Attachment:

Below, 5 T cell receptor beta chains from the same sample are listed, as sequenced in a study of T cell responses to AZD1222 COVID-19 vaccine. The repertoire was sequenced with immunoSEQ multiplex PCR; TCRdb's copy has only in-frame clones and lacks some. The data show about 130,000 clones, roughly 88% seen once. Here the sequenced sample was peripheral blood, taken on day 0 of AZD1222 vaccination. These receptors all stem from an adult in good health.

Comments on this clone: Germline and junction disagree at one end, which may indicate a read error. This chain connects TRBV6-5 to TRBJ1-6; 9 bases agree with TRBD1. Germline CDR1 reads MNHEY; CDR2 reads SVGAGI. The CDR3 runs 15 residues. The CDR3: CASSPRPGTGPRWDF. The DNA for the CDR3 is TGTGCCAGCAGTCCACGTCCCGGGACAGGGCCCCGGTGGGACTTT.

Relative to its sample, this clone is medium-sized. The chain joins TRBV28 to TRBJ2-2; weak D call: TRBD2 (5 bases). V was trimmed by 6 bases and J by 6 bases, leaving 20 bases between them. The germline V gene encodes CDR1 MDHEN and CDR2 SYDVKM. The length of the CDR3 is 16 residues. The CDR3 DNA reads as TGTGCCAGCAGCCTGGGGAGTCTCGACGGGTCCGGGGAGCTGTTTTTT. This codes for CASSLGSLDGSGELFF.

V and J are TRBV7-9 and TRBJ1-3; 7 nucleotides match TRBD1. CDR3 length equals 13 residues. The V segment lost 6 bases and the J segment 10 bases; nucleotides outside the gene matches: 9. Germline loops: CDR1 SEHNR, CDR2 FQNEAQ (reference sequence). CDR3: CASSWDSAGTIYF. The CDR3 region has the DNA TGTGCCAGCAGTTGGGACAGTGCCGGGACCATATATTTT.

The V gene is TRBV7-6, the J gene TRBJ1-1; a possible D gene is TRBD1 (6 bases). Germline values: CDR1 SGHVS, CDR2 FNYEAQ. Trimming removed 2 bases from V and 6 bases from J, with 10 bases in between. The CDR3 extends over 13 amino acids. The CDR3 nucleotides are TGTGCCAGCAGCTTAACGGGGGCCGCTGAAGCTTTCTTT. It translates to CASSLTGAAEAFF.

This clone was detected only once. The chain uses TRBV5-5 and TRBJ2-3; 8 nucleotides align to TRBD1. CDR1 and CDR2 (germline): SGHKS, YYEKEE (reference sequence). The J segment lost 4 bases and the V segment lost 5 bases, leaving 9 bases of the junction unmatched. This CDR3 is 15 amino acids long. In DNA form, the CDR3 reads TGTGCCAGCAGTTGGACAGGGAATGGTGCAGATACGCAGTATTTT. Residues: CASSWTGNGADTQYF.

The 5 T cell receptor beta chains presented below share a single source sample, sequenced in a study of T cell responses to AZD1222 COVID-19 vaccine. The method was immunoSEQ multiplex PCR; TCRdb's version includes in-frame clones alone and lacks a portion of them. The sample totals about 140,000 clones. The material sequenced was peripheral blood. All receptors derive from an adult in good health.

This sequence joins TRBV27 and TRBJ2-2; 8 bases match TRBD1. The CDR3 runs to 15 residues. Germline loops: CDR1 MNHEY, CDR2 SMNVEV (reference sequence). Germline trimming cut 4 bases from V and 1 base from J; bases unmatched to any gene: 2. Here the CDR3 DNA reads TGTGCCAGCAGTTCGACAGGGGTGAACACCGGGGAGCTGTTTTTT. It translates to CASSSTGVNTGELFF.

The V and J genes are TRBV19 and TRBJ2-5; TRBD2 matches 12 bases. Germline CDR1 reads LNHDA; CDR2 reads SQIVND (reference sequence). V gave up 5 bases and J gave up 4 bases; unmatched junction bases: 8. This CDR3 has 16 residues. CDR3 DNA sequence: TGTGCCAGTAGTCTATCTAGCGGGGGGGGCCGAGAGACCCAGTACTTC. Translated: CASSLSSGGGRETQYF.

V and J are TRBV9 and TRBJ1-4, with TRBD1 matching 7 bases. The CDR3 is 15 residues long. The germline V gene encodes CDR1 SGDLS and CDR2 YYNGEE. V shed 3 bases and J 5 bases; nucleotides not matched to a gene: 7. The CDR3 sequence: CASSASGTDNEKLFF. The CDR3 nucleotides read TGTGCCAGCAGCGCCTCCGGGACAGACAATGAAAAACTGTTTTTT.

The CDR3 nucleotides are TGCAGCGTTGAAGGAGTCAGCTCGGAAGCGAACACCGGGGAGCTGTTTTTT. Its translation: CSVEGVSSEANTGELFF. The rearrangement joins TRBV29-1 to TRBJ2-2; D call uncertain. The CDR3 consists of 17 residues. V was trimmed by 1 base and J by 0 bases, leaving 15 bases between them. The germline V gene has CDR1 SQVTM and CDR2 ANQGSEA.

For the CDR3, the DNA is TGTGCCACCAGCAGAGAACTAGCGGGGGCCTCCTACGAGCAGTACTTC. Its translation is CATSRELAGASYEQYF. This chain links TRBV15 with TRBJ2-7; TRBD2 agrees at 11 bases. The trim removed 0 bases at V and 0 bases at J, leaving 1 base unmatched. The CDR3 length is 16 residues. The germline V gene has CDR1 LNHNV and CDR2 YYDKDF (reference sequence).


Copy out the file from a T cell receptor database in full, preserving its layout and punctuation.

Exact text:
Below, 5 T cell receptor beta chains from the same sample are listed, as sequenced in a study of T cell responses to AZD1222 COVID-19 vaccine. The repertoire was sequenced with immunoSEQ multiplex PCR; TCRdb's copy has only in-frame clones and lacks some. The data show about 130,000 clones, roughly 88% seen once. Here the sequenced sample was peripheral blood, taken on day 0 of AZD1222 vaccination. These receptors all stem from an adult in good health.

Comments on this clone: Germline and junction disagree at one end, which may indicate a read error. This chain connects TRBV6-5 to TRBJ1-6; 9 bases agree with TRBD1. Germline CDR1 reads MNHEY; CDR2 reads SVGAGI. The CDR3 runs 15 residues. The CDR3: CASSPRPGTGPRWDF. The DNA for the CDR3 is TGTGCCAGCAGTCCACGTCCCGGGACAGGGCCCCGGTGGGACTTT.

Relative to its sample, this clone is medium-sized. The chain joins TRBV28 to TRBJ2-2; weak D call: TRBD2 (5 bases). V was trimmed by 6 bases and J by 6 bases, leaving 20 bases between them. The germline V gene encodes CDR1 MDHEN and CDR2 SYDVKM. The length of the CDR3 is 16 residues. The CDR3 DNA reads as TGTGCCAGCAGCCTGGGGAGTCTCGACGGGTCCGGGGAGCTGTTTTTT. This codes for CASSLGSLDGSGELFF.

V and J are TRBV7-9 and TRBJ1-3; 7 nucleotides match TRBD1. CDR3 length equals 13 residues. The V segment lost 6 bases and the J segment 10 bases; nucleotides outside the gene matches: 9. Germline loops: CDR1 SEHNR, CDR2 FQNEAQ (reference sequence). CDR3: CASSWDSAGTIYF. The CDR3 region has the DNA TGTGCCAGCAGTTGGGACAGTGCCGGGACCATATATTTT.

The V gene is TRBV7-6, the J gene TRBJ1-1; a possible D gene is TRBD1 (6 bases). Germline values: CDR1 SGHVS, CDR2 FNYEAQ. Trimming removed 2 bases from V and 6 bases from J, with 10 bases in between. The CDR3 extends over 13 amino acids. The CDR3 nucleotides are TGTGCCAGCAGCTTAACGGGGGCCGCTGAAGCTTTCTTT. It translates to CASSLTGAAEAFF.

This clone was detected only once. The chain uses TRBV5-5 and TRBJ2-3; 8 nucleotides align to TRBD1. CDR1 and CDR2 (germline): SGHKS, YYEKEE (reference sequence). The J segment lost 4 bases and the V segment lost 5 bases, leaving 9 bases of the junction unmatched. This CDR3 is 15 amino acids long. In DNA form, the CDR3 reads TGTGCCAGCAGTTGGACAGGGAATGGTGCAGATACGCAGTATTTT. Residues: CASSWTGNGADTQYF.

The 5 T cell receptor beta chains presented below share a single source sample, sequenced in a study of T cell responses to AZD1222 COVID-19 vaccine. The method was immunoSEQ multiplex PCR; TCRdb's version includes in-frame clones alone and lacks a portion of them. The sample totals about 140,000 clones. The material sequenced was peripheral blood. All receptors derive from an adult in good health.

This sequence joins TRBV27 and TRBJ2-2; 8 bases match TRBD1. The CDR3 runs to 15 residues. Germline loops: CDR1 MNHEY, CDR2 SMNVEV (reference sequence). Germline trimming cut 4 bases from V and 1 base from J; bases unmatched to any gene: 2. Here the CDR3 DNA reads TGTGCCAGCAGTTCGACAGGGGTGAACACCGGGGAGCTGTTTTTT. It translates to CASSSTGVNTGELFF.

The V and J genes are TRBV19 and TRBJ2-5; TRBD2 matches 12 bases. Germline CDR1 reads LNHDA; CDR2 reads SQIVND (reference sequence). V gave up 5 bases and J gave up 4 bases; unmatched junction bases: 8. This CDR3 has 16 residues. CDR3 DNA sequence: TGTGCCAGTAGTCTATCTAGCGGGGGGGGCCGAGAGACCCAGTACTTC. Translated: CASSLSSGGGRETQYF.

V and J are TRBV9 and TRBJ1-4, with TRBD1 matching 7 bases. The CDR3 is 15 residues long. The germline V gene encodes CDR1 SGDLS and CDR2 YYNGEE. V shed 3 bases and J 5 bases; nucleotides not matched to a gene: 7. The CDR3 sequence: CASSASGTDNEKLFF. The CDR3 nucleotides read TGTGCCAGCAGCGCCTCCGGGACAGACAATGAAAAACTGTTTTTT.

The CDR3 nucleotides are TGCAGCGTTGAAGGAGTCAGCTCGGAAGCGAACACCGGGGAGCTGTTTTTT. Its translation: CSVEGVSSEANTGELFF. The rearrangement joins TRBV29-1 to TRBJ2-2; D call uncertain. The CDR3 consists of 17 residues. V was trimmed by 1 base and J by 0 bases, leaving 15 bases between them. The germline V gene has CDR1 SQVTM and CDR2 ANQGSEA.

For the CDR3, the DNA is TGTGCCACCAGCAGAGAACTAGCGGGGGCCTCCTACGAGCAGTACTTC. Its translation is CATSRELAGASYEQYF. This chain links TRBV15 with TRBJ2-7; TRBD2 agrees at 11 bases. The trim removed 0 bases at V and 0 bases at J, leaving 1 base unmatched. The CDR3 length is 16 residues. The germline V gene has CDR1 LNHNV and CDR2 YYDKDF (reference sequence).